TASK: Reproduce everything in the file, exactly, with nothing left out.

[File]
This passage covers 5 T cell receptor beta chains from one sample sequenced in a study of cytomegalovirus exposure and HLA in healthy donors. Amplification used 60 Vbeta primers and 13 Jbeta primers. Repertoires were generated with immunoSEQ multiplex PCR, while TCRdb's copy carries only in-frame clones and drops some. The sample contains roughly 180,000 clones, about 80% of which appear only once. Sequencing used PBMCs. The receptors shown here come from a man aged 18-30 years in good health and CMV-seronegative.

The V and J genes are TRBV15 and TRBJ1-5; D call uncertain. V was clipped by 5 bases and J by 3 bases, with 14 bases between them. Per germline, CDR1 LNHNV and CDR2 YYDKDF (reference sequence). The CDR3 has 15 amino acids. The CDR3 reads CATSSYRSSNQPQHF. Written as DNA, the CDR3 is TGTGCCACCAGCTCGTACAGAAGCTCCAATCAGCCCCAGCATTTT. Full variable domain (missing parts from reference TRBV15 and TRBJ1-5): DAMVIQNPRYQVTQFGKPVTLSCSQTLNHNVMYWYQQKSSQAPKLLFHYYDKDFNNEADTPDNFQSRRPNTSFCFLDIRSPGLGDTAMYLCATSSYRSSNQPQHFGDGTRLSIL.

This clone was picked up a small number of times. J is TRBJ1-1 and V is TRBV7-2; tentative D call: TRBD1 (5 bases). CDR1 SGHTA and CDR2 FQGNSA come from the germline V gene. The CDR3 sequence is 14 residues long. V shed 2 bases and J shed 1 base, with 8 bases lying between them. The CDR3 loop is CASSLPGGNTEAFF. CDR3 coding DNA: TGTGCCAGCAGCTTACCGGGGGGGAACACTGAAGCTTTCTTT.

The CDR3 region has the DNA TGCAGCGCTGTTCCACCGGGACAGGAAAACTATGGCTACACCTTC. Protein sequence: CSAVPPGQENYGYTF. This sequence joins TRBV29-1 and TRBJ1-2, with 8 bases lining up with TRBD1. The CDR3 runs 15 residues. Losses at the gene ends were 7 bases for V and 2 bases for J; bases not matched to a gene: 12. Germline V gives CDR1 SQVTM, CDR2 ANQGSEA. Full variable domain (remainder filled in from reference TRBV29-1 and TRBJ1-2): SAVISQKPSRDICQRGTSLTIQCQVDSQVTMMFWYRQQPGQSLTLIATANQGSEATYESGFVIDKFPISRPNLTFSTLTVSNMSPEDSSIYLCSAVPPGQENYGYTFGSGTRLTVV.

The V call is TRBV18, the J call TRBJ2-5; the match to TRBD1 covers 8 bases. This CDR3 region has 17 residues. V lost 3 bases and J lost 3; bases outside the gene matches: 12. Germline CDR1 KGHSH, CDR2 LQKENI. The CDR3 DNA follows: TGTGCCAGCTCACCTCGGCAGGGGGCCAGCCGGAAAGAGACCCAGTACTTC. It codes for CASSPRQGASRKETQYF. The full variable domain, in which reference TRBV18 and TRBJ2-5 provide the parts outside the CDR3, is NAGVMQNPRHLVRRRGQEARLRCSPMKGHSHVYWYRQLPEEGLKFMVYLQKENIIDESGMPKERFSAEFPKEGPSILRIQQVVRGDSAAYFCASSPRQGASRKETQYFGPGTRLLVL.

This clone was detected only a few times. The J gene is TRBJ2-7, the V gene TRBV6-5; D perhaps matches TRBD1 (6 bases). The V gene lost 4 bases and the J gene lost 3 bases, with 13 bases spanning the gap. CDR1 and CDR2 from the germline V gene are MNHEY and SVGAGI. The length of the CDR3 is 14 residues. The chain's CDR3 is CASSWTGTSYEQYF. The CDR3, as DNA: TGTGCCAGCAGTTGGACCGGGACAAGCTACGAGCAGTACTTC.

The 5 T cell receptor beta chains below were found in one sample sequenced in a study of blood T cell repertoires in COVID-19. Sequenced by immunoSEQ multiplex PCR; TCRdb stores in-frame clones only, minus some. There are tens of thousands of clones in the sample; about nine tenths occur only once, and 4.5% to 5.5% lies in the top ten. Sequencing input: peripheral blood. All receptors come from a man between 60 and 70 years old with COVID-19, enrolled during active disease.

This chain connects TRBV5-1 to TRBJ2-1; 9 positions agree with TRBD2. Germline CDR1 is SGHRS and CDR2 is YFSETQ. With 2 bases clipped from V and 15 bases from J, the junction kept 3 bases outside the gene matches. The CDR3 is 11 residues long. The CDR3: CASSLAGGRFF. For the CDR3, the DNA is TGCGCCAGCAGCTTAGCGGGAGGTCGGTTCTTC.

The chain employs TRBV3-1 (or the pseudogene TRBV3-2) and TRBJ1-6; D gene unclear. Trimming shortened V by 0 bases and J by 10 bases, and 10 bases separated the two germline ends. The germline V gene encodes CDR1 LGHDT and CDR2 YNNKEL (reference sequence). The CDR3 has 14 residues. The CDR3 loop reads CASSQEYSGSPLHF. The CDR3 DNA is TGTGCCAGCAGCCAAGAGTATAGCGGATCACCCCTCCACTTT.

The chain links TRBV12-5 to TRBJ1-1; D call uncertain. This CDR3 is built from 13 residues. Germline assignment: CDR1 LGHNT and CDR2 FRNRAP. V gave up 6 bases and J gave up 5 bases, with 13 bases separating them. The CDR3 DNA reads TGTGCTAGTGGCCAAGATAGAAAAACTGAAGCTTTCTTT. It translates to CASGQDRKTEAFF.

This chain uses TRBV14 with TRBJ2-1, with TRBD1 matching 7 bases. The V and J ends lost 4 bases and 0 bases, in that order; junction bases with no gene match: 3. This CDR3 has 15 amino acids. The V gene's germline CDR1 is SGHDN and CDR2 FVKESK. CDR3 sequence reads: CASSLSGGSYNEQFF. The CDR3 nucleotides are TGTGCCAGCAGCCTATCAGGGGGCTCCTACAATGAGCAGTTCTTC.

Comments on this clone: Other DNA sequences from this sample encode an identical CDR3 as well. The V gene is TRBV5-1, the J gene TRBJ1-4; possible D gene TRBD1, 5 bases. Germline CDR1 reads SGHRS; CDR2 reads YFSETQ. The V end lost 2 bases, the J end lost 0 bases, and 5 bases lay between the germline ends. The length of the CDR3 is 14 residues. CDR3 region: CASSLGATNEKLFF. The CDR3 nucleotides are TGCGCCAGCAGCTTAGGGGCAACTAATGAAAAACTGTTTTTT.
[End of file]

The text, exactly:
This passage covers 5 T cell receptor beta chains from one sample sequenced in a study of cytomegalovirus exposure and HLA in healthy donors. Amplification used 60 Vbeta primers and 13 Jbeta primers. Repertoires were generated with immunoSEQ multiplex PCR, while TCRdb's copy carries only in-frame clones and drops some. The sample contains roughly 180,000 clones, about 80% of which appear only once. Sequencing used PBMCs. The receptors shown here come from a man aged 18-30 years in good health and CMV-seronegative.

The V and J genes are TRBV15 and TRBJ1-5; D call uncertain. V was clipped by 5 bases and J by 3 bases, with 14 bases between them. Per germline, CDR1 LNHNV and CDR2 YYDKDF (reference sequence). The CDR3 has 15 amino acids. The CDR3 reads CATSSYRSSNQPQHF. Written as DNA, the CDR3 is TGTGCCACCAGCTCGTACAGAAGCTCCAATCAGCCCCAGCATTTT. Full variable domain (missing parts from reference TRBV15 and TRBJ1-5): DAMVIQNPRYQVTQFGKPVTLSCSQTLNHNVMYWYQQKSSQAPKLLFHYYDKDFNNEADTPDNFQSRRPNTSFCFLDIRSPGLGDTAMYLCATSSYRSSNQPQHFGDGTRLSIL.

This clone was picked up a small number of times. J is TRBJ1-1 and V is TRBV7-2; tentative D call: TRBD1 (5 bases). CDR1 SGHTA and CDR2 FQGNSA come from the germline V gene. The CDR3 sequence is 14 residues long. V shed 2 bases and J shed 1 base, with 8 bases lying between them. The CDR3 loop is CASSLPGGNTEAFF. CDR3 coding DNA: TGTGCCAGCAGCTTACCGGGGGGGAACACTGAAGCTTTCTTT.

The CDR3 region has the DNA TGCAGCGCTGTTCCACCGGGACAGGAAAACTATGGCTACACCTTC. Protein sequence: CSAVPPGQENYGYTF. This sequence joins TRBV29-1 and TRBJ1-2, with 8 bases lining up with TRBD1. The CDR3 runs 15 residues. Losses at the gene ends were 7 bases for V and 2 bases for J; bases not matched to a gene: 12. Germline V gives CDR1 SQVTM, CDR2 ANQGSEA. Full variable domain (remainder filled in from reference TRBV29-1 and TRBJ1-2): SAVISQKPSRDICQRGTSLTIQCQVDSQVTMMFWYRQQPGQSLTLIATANQGSEATYESGFVIDKFPISRPNLTFSTLTVSNMSPEDSSIYLCSAVPPGQENYGYTFGSGTRLTVV.

The V call is TRBV18, the J call TRBJ2-5; the match to TRBD1 covers 8 bases. This CDR3 region has 17 residues. V lost 3 bases and J lost 3; bases outside the gene matches: 12. Germline CDR1 KGHSH, CDR2 LQKENI. The CDR3 DNA follows: TGTGCCAGCTCACCTCGGCAGGGGGCCAGCCGGAAAGAGACCCAGTACTTC. It codes for CASSPRQGASRKETQYF. The full variable domain, in which reference TRBV18 and TRBJ2-5 provide the parts outside the CDR3, is NAGVMQNPRHLVRRRGQEARLRCSPMKGHSHVYWYRQLPEEGLKFMVYLQKENIIDESGMPKERFSAEFPKEGPSILRIQQVVRGDSAAYFCASSPRQGASRKETQYFGPGTRLLVL.

This clone was detected only a few times. The J gene is TRBJ2-7, the V gene TRBV6-5; D perhaps matches TRBD1 (6 bases). The V gene lost 4 bases and the J gene lost 3 bases, with 13 bases spanning the gap. CDR1 and CDR2 from the germline V gene are MNHEY and SVGAGI. The length of the CDR3 is 14 residues. The chain's CDR3 is CASSWTGTSYEQYF. The CDR3, as DNA: TGTGCCAGCAGTTGGACCGGGACAAGCTACGAGCAGTACTTC.

The 5 T cell receptor beta chains below were found in one sample sequenced in a study of blood T cell repertoires in COVID-19. Sequenced by immunoSEQ multiplex PCR; TCRdb stores in-frame clones only, minus some. There are tens of thousands of clones in the sample; about nine tenths occur only once, and 4.5% to 5.5% lies in the top ten. Sequencing input: peripheral blood. All receptors come from a man between 60 and 70 years old with COVID-19, enrolled during active disease.

This chain connects TRBV5-1 to TRBJ2-1; 9 positions agree with TRBD2. Germline CDR1 is SGHRS and CDR2 is YFSETQ. With 2 bases clipped from V and 15 bases from J, the junction kept 3 bases outside the gene matches. The CDR3 is 11 residues long. The CDR3: CASSLAGGRFF. For the CDR3, the DNA is TGCGCCAGCAGCTTAGCGGGAGGTCGGTTCTTC.

The chain employs TRBV3-1 (or the pseudogene TRBV3-2) and TRBJ1-6; D gene unclear. Trimming shortened V by 0 bases and J by 10 bases, and 10 bases separated the two germline ends. The germline V gene encodes CDR1 LGHDT and CDR2 YNNKEL (reference sequence). The CDR3 has 14 residues. The CDR3 loop reads CASSQEYSGSPLHF. The CDR3 DNA is TGTGCCAGCAGCCAAGAGTATAGCGGATCACCCCTCCACTTT.

The chain links TRBV12-5 to TRBJ1-1; D call uncertain. This CDR3 is built from 13 residues. Germline assignment: CDR1 LGHNT and CDR2 FRNRAP. V gave up 6 bases and J gave up 5 bases, with 13 bases separating them. The CDR3 DNA reads TGTGCTAGTGGCCAAGATAGAAAAACTGAAGCTTTCTTT. It translates to CASGQDRKTEAFF.

This chain uses TRBV14 with TRBJ2-1, with TRBD1 matching 7 bases. The V and J ends lost 4 bases and 0 bases, in that order; junction bases with no gene match: 3. This CDR3 has 15 amino acids. The V gene's germline CDR1 is SGHDN and CDR2 FVKESK. CDR3 sequence reads: CASSLSGGSYNEQFF. The CDR3 nucleotides are TGTGCCAGCAGCCTATCAGGGGGCTCCTACAATGAGCAGTTCTTC.

Comments on this clone: Other DNA sequences from this sample encode an identical CDR3 as well. The V gene is TRBV5-1, the J gene TRBJ1-4; possible D gene TRBD1, 5 bases. Germline CDR1 reads SGHRS; CDR2 reads YFSETQ. The V end lost 2 bases, the J end lost 0 bases, and 5 bases lay between the germline ends. The length of the CDR3 is 14 residues. CDR3 region: CASSLGATNEKLFF. The CDR3 nucleotides are TGCGCCAGCAGCTTAGGGGCAACTAATGAAAAACTGTTTTTT.